Harmonics - "The aliquot part of a complex or compound wave form always multiples of the fundamental." ACOUSTICS § 15, 16

Mode Subdivision Particle
Dominant Etheric Etheron
Harmonic Atomic Atom
Enharmonic Molecular Molecule

see Etheric Elements, Subdivision

Harmonic Scale "A harmonic scale? is formed by taking a series of notes produced by vibrations whose numbers in a given time are respectively as 1, 2, 3, 4, etc. If we take as fundamental tone the open C string of the violoncello?, the series of tones which with it form a harmonic scale? will be as pictured.

"The scale formed by a series of natural harmonics. It should be noted that our conventional music scale is a melodic modification of a naturally occurring harmonic scale or series of naturally occurring tones.

"As the character of a sound depends upon that of the vibrations by which it is caused, it is important to know of what kind the latter must be in order that they may give the sensation of a perfectly simple tone, i.e., one which the ear cannot resolve into any others. Such a vibration is perhaps best realised by comparison with that of the pendulum of a clock when it is swinging only a little to and fro. Under these circumstances it is performing what are called harmonic vibrations, and when the air particles in the neighborhood of the ear are caused by any means to vibrate according to the same law as that which the pendulum follows, and also with sufficient rapidity, a perfect simple tone is the result. Such a tone is, however, rarely heard except when produced by means specially contrived for the purpose. If a note on the pianoforte is struck, the impact of the hammer on the string throws it into a state of vibration, which, though periodic, is not really harmonic; consequently we do not hear a perfectly simple tone, but one which is in reality a mixture of several higher simple tones with that one which corresponds to the actual length of the string. The former are, however, generally faint, and become associated by habit with the latter, appearing to form with it a single note of determinate pitch. These higher tones are harmonics of the string, and are produced by vibrations whose numbers per second are respectively twice, three times, four times, etc., as great as those of the fundamental tone of the string." A Dictionary of Musical Terms; Novello, Ewer and Co., London, pre-1900

"The Harmonic chord is the third current of the terrestrial stream." Keely

""Concordance of vibrations on harmonic levels as in the action of gravity." Keely and His Discoveries, pg 302

"Keely estimates that, after the introductory impulse is given on the harmonic thirds, molecular vibration is increased from 20,000 per second to 100,000,000." The Snell Manuscript (external link)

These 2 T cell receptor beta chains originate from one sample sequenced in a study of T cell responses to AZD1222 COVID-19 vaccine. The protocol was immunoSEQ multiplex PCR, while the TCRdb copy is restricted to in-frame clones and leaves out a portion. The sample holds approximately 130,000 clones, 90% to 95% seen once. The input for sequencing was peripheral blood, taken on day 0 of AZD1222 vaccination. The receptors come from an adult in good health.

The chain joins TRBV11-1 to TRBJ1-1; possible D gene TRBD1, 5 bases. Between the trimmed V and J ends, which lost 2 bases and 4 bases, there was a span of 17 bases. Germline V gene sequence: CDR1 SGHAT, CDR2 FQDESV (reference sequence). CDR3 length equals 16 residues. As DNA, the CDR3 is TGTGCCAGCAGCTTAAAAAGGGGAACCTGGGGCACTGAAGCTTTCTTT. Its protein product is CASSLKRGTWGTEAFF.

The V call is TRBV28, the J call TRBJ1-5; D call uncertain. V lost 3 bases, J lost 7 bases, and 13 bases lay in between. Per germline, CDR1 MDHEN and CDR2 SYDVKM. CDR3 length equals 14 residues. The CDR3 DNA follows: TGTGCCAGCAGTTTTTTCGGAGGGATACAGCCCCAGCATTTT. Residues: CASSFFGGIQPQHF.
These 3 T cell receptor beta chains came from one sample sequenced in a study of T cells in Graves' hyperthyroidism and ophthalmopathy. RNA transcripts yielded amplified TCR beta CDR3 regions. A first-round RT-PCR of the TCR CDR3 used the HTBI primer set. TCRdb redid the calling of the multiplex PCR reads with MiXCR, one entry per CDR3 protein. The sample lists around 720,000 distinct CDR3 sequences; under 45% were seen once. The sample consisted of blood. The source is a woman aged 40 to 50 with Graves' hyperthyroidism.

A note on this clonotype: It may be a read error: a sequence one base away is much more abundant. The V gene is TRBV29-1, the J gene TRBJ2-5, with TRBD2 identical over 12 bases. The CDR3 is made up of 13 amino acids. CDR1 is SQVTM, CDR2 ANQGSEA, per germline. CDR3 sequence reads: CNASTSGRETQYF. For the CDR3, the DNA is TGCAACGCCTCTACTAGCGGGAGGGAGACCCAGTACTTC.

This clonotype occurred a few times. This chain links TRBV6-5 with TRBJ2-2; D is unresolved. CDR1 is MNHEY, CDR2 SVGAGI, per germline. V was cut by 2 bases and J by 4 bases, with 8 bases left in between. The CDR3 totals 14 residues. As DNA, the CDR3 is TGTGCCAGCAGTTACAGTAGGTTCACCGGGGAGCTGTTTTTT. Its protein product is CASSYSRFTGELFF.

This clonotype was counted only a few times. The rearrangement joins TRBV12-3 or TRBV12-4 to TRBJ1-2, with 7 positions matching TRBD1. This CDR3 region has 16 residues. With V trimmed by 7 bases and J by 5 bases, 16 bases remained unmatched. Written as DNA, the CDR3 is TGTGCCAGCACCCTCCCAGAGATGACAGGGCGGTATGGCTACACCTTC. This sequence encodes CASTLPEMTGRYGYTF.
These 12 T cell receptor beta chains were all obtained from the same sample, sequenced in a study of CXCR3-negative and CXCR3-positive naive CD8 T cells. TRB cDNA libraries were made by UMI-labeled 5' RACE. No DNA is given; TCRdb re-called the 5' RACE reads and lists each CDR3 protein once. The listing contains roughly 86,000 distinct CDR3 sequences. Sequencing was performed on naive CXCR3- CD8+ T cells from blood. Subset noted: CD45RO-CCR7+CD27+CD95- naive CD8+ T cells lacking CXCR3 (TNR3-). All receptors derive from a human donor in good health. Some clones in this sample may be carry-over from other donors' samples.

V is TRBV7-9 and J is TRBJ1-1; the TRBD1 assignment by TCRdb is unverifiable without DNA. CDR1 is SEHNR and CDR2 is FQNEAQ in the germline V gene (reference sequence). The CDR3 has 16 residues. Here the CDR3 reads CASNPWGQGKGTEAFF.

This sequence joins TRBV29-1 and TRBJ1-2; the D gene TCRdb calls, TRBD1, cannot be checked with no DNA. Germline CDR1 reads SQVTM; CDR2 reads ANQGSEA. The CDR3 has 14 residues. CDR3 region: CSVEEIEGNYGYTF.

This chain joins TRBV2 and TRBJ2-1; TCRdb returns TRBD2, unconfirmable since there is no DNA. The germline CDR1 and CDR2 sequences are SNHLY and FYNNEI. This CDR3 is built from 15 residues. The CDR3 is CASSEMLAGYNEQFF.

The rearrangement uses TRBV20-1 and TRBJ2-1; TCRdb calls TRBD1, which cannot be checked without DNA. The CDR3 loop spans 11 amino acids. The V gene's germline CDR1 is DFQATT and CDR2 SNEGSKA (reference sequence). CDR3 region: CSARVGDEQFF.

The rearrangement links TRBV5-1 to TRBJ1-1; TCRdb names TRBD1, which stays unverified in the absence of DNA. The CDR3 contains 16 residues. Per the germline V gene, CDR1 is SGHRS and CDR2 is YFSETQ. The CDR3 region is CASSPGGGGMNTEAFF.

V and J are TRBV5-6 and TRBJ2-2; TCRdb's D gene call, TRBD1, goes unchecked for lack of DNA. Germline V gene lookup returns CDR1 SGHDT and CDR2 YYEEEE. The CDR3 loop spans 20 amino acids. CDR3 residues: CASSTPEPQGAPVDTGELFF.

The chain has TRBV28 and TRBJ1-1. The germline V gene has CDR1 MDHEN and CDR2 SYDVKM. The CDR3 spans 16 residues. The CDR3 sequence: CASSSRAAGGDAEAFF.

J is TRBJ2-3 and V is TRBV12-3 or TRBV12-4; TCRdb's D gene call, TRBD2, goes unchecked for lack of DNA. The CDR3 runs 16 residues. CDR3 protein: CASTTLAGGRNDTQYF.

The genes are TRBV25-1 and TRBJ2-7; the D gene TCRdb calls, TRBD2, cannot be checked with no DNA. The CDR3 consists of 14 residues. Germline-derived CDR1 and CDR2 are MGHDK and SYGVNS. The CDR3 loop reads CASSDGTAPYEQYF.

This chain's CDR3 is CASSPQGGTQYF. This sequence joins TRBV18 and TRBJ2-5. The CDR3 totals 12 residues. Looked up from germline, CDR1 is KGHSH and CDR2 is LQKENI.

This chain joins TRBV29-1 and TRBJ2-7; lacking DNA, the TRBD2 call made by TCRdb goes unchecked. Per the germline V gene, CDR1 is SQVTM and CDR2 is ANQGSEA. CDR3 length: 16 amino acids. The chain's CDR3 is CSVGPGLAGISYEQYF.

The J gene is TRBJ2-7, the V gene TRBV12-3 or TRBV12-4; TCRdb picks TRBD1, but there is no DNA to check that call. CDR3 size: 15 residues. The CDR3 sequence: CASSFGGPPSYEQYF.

"The fundamental mode of vibration changes in the atomic subdivision to the harmonic, or true fifth of the mass chord.'' [ATOMIC THIRD SUBDIVISION]

Partial, Overtone
"If a violin string is bowed steadily, the frequencies of the partials of the resulting complex tone will be integral multiples of the lowest fundamental frequency, and the partials may properly be called harmonics. If, however, the same string is struck or plucked and then allowed to vibrate freely, the frequencies of the partials in the airborne sound and the frequencies of the corresponding modes of vibration are, in general, no longer exactly in the ratios of integers, and the partials and modes of vibration are inharmonic." A Dictionary of Musical Terms; Novello, Ewer and Co., London, pre-1900

"Modes of vibration whose frequencies are multiples of the frequency of the fundamental mode." The Science of Sound; Addison-Wesley Publishing Company, 1982.

"Sinusoidal quantity at a frequency which is an integer multiple of the fundamental frequency." Field of Rotating Machinery Measurment, Monitoring and Analysis; Bentley Nevada Corporation

See Also

1.23 - Power of Harmonics through Summation Tones
14.13 - Full Harmonic Chord
8.17 - Law of Harmonic Vibrations
8.22 - Law of Harmonic Pitch
9.23 - Circular Harmonic Orbit
9.24 - Elliptical Enharmonic Orbit
9.8 - Spontaneous Creation of Harmonic Series
9.9 - Sympathy or Harmony Between Harmonics or Overtones
Figure 8.5 - Summation Tones
Full Harmonic Chord
Law of Harmonic Pitch
Law of Harmonic Vibrations
Overtone Series
Power of Beat Harmonics
Resultant Tone
Table of Plate Harmonics and Intervals

Page last modified on Sunday 28 of April, 2013 04:59:05 MDT

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